In January, the Indiana Supreme Court resolved the case of Plank v. Community Hospitals of Indiana in favor of the defendant health care provider. Agreeing with Community and the ISMA, the unanimous court ruled that Plank waited too long to raise his legal challenge to the constitutionality of the $1.25 million statutory medical malpractice damages cap.
Plank had waited until eight days after the trial and jury verdict to formally provide his notice of intent to challenge the constitutionality of the damages cap. By doing so, the court declared Plank “forfeited any opportunity he otherwise may have been afforded to conduct an evidentiary hearing.”
Although the Plank case is behind us, new cases continue to surface. As previously reported, the second constitutionality challenge came in the form of the Indianapolis case Matthews v. Lupton. Like in Plank, the ISMA sought and received permission to appear in that case last November.
In June, the judge in the Matthews case ruled that Matthews was entitled to receive an evidentiary hearing, despite our urging that their post-verdict challenge was raised too late.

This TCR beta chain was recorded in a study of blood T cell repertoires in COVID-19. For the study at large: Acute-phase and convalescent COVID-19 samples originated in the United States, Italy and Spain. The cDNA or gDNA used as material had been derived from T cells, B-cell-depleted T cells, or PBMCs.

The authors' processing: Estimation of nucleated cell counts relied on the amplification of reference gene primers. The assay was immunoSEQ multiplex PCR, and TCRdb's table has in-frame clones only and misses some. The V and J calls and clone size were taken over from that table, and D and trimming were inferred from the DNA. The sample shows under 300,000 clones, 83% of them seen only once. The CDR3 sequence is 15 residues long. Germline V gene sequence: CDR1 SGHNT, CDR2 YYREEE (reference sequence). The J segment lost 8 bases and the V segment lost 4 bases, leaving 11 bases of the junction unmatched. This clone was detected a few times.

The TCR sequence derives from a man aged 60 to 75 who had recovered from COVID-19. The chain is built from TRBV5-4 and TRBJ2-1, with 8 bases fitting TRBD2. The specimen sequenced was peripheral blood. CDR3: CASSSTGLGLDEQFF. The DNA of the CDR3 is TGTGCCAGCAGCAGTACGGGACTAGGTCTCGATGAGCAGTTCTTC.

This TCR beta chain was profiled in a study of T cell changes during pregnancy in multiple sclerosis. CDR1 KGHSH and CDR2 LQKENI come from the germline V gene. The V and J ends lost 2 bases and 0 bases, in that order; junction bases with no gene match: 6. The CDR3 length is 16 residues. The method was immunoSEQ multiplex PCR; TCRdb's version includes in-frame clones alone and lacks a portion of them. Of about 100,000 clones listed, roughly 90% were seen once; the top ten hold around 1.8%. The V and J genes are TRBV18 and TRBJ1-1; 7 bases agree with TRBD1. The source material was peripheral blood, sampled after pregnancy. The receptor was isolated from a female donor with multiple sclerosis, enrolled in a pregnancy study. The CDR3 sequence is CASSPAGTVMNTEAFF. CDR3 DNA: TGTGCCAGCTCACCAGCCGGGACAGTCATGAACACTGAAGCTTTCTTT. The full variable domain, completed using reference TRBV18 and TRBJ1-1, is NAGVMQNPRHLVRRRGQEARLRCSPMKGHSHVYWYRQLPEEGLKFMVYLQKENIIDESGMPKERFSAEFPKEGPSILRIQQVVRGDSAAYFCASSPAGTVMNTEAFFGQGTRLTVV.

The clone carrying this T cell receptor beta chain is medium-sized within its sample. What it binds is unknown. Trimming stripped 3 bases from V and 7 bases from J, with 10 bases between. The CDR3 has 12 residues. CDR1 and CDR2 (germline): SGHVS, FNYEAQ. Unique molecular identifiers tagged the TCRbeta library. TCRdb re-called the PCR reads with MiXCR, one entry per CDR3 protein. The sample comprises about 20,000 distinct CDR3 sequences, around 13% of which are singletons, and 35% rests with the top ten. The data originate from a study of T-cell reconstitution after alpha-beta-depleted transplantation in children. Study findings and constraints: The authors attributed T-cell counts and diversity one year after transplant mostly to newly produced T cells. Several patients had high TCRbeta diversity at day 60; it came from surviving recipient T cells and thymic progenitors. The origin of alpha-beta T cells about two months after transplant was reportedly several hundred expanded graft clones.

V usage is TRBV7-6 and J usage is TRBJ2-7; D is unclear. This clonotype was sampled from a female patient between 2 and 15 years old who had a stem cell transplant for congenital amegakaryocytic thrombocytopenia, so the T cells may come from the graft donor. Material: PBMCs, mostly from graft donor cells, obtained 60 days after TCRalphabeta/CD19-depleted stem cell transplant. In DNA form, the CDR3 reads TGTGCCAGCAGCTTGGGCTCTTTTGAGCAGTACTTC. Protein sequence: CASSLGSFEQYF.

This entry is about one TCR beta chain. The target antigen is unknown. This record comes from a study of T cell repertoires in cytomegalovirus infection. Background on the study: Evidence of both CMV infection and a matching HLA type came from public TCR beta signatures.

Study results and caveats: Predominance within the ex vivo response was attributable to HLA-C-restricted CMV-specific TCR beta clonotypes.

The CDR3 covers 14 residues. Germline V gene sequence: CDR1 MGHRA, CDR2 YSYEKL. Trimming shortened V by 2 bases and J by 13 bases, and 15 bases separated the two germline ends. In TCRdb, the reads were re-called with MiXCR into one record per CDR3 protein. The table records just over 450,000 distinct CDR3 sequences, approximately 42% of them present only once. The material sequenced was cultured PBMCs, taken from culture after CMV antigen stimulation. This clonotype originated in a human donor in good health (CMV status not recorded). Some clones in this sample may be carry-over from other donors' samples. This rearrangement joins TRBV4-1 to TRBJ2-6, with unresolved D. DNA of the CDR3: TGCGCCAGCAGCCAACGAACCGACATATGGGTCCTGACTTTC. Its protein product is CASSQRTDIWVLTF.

The physician defendant and the ISMA promptly requested to appeal the judge’s ruling. Because of the procedural posture of the case, the judge had discretion to approve or deny our request to appeal her ruling, a remedy not often granted.
Fortunately, the judge agreed that we will incur substantial expense in preparing and retaining expert witnesses to oppose the plaintiff’s challenge and that plaintiffs are raising a substantial question of law by seeking to overturn more than 30 years of Indiana Supreme Court precedent. Therefore, on Sept. 3, the judge granted our request to appeal her order allowing the evidentiary hearing.
The next step will be asking the Indiana Court of Appeals to exercise its discretion to accept the case.
The third constitutionality challenge is now formally making its way through the Indiana court system. On Friday, Aug. 23, a jury issued a $15 million verdict against a hospital and a physician in the birth-related case of Bobbitt v. St. Mary’s Medical Center et al.
Unlike in Plank and Matthews, the challenge to the constitutionality of the malpractice damages cap appears to have been raised before trial. So, this Evansville case may be the first one that receives an evidentiary hearing. The ISMA is assisting with defense efforts in that case. Additional procedural details should be available soon.
“This is still just the tip of the iceberg,” noted Julie Reed, ISMA general counsel. “There are dozens more cases out there waiting for an opportunity to challenge the medical malpractice law. We don’t know why the plaintiff attorneys seem to be bringing a full scale assault on the law now, but we have to defend it. And we are, with the support of our members’ dues dollars.”
If you have any questions about these cases, call Reed in ISMA’s legal department at (800) 257-4762 or (317) 261-2060.